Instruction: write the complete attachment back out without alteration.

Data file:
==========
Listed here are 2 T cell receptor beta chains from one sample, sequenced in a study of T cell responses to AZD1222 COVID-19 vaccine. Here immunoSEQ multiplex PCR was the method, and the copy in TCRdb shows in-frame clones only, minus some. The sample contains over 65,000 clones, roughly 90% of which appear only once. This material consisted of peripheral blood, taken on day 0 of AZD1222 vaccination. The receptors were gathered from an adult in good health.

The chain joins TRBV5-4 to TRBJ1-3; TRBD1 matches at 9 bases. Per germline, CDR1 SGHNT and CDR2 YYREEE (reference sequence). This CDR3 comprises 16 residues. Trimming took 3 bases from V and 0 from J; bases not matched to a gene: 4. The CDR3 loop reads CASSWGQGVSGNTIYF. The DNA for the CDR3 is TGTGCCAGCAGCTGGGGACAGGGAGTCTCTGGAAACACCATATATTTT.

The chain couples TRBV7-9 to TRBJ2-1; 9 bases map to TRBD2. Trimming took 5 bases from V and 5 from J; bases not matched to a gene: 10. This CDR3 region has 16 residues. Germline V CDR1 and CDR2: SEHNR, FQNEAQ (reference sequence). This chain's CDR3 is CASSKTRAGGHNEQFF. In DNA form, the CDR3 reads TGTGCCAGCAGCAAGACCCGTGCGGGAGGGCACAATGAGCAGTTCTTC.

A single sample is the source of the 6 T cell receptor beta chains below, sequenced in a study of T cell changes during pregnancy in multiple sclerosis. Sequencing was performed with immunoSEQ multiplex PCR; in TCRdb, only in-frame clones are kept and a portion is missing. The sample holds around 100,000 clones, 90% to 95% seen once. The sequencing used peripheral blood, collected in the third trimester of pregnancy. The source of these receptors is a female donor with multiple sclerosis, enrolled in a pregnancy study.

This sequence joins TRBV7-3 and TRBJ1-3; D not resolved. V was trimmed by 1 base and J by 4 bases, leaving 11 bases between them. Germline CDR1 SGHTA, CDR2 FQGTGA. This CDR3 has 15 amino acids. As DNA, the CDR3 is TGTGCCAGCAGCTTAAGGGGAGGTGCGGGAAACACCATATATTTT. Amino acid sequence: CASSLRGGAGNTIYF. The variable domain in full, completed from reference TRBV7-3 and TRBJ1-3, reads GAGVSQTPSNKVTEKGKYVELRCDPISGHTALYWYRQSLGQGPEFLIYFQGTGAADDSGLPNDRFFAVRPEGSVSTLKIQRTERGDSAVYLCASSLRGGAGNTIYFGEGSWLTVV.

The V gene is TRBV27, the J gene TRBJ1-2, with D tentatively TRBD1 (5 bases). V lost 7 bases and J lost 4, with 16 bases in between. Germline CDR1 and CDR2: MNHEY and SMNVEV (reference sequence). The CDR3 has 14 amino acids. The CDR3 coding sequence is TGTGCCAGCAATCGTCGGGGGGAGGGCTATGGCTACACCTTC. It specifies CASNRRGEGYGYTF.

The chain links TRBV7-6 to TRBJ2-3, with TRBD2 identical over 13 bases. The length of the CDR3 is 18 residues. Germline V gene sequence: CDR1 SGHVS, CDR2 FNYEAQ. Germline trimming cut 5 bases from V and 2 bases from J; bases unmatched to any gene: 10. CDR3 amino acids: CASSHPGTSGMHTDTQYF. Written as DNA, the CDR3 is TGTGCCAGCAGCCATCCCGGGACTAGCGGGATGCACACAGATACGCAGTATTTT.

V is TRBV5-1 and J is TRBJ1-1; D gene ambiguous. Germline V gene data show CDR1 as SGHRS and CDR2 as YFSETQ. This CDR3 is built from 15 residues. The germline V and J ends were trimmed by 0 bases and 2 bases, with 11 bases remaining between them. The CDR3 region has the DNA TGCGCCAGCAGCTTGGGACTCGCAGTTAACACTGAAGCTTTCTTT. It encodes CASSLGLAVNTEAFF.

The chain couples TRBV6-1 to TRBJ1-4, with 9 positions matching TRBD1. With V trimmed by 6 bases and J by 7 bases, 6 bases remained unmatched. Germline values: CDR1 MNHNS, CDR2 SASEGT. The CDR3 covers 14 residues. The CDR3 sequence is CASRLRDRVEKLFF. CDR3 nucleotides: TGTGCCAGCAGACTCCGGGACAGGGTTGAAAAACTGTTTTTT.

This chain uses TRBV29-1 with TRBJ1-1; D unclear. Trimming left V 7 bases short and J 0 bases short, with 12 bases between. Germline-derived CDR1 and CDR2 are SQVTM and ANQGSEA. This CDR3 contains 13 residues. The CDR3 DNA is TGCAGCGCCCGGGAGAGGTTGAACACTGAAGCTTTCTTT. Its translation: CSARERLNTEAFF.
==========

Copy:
Listed here are 2 T cell receptor beta chains from one sample, sequenced in a study of T cell responses to AZD1222 COVID-19 vaccine. Here immunoSEQ multiplex PCR was the method, and the copy in TCRdb shows in-frame clones only, minus some. The sample contains over 65,000 clones, roughly 90% of which appear only once. This material consisted of peripheral blood, taken on day 0 of AZD1222 vaccination. The receptors were gathered from an adult in good health.

The chain joins TRBV5-4 to TRBJ1-3; TRBD1 matches at 9 bases. Per germline, CDR1 SGHNT and CDR2 YYREEE (reference sequence). This CDR3 comprises 16 residues. Trimming took 3 bases from V and 0 from J; bases not matched to a gene: 4. The CDR3 loop reads CASSWGQGVSGNTIYF. The DNA for the CDR3 is TGTGCCAGCAGCTGGGGACAGGGAGTCTCTGGAAACACCATATATTTT.

The chain couples TRBV7-9 to TRBJ2-1; 9 bases map to TRBD2. Trimming took 5 bases from V and 5 from J; bases not matched to a gene: 10. This CDR3 region has 16 residues. Germline V CDR1 and CDR2: SEHNR, FQNEAQ (reference sequence). This chain's CDR3 is CASSKTRAGGHNEQFF. In DNA form, the CDR3 reads TGTGCCAGCAGCAAGACCCGTGCGGGAGGGCACAATGAGCAGTTCTTC.

A single sample is the source of the 6 T cell receptor beta chains below, sequenced in a study of T cell changes during pregnancy in multiple sclerosis. Sequencing was performed with immunoSEQ multiplex PCR; in TCRdb, only in-frame clones are kept and a portion is missing. The sample holds around 100,000 clones, 90% to 95% seen once. The sequencing used peripheral blood, collected in the third trimester of pregnancy. The source of these receptors is a female donor with multiple sclerosis, enrolled in a pregnancy study.

This sequence joins TRBV7-3 and TRBJ1-3; D not resolved. V was trimmed by 1 base and J by 4 bases, leaving 11 bases between them. Germline CDR1 SGHTA, CDR2 FQGTGA. This CDR3 has 15 amino acids. As DNA, the CDR3 is TGTGCCAGCAGCTTAAGGGGAGGTGCGGGAAACACCATATATTTT. Amino acid sequence: CASSLRGGAGNTIYF. The variable domain in full, completed from reference TRBV7-3 and TRBJ1-3, reads GAGVSQTPSNKVTEKGKYVELRCDPISGHTALYWYRQSLGQGPEFLIYFQGTGAADDSGLPNDRFFAVRPEGSVSTLKIQRTERGDSAVYLCASSLRGGAGNTIYFGEGSWLTVV.

The V gene is TRBV27, the J gene TRBJ1-2, with D tentatively TRBD1 (5 bases). V lost 7 bases and J lost 4, with 16 bases in between. Germline CDR1 and CDR2: MNHEY and SMNVEV (reference sequence). The CDR3 has 14 amino acids. The CDR3 coding sequence is TGTGCCAGCAATCGTCGGGGGGAGGGCTATGGCTACACCTTC. It specifies CASNRRGEGYGYTF.

The chain links TRBV7-6 to TRBJ2-3, with TRBD2 identical over 13 bases. The length of the CDR3 is 18 residues. Germline V gene sequence: CDR1 SGHVS, CDR2 FNYEAQ. Germline trimming cut 5 bases from V and 2 bases from J; bases unmatched to any gene: 10. CDR3 amino acids: CASSHPGTSGMHTDTQYF. Written as DNA, the CDR3 is TGTGCCAGCAGCCATCCCGGGACTAGCGGGATGCACACAGATACGCAGTATTTT.

V is TRBV5-1 and J is TRBJ1-1; D gene ambiguous. Germline V gene data show CDR1 as SGHRS and CDR2 as YFSETQ. This CDR3 is built from 15 residues. The germline V and J ends were trimmed by 0 bases and 2 bases, with 11 bases remaining between them. The CDR3 region has the DNA TGCGCCAGCAGCTTGGGACTCGCAGTTAACACTGAAGCTTTCTTT. It encodes CASSLGLAVNTEAFF.

The chain couples TRBV6-1 to TRBJ1-4, with 9 positions matching TRBD1. With V trimmed by 6 bases and J by 7 bases, 6 bases remained unmatched. Germline values: CDR1 MNHNS, CDR2 SASEGT. The CDR3 covers 14 residues. The CDR3 sequence is CASRLRDRVEKLFF. CDR3 nucleotides: TGTGCCAGCAGACTCCGGGACAGGGTTGAAAAACTGTTTTTT.

This chain uses TRBV29-1 with TRBJ1-1; D unclear. Trimming left V 7 bases short and J 0 bases short, with 12 bases between. Germline-derived CDR1 and CDR2 are SQVTM and ANQGSEA. This CDR3 contains 13 residues. The CDR3 DNA is TGCAGCGCCCGGGAGAGGTTGAACACTGAAGCTTTCTTT. Its translation: CSARERLNTEAFF.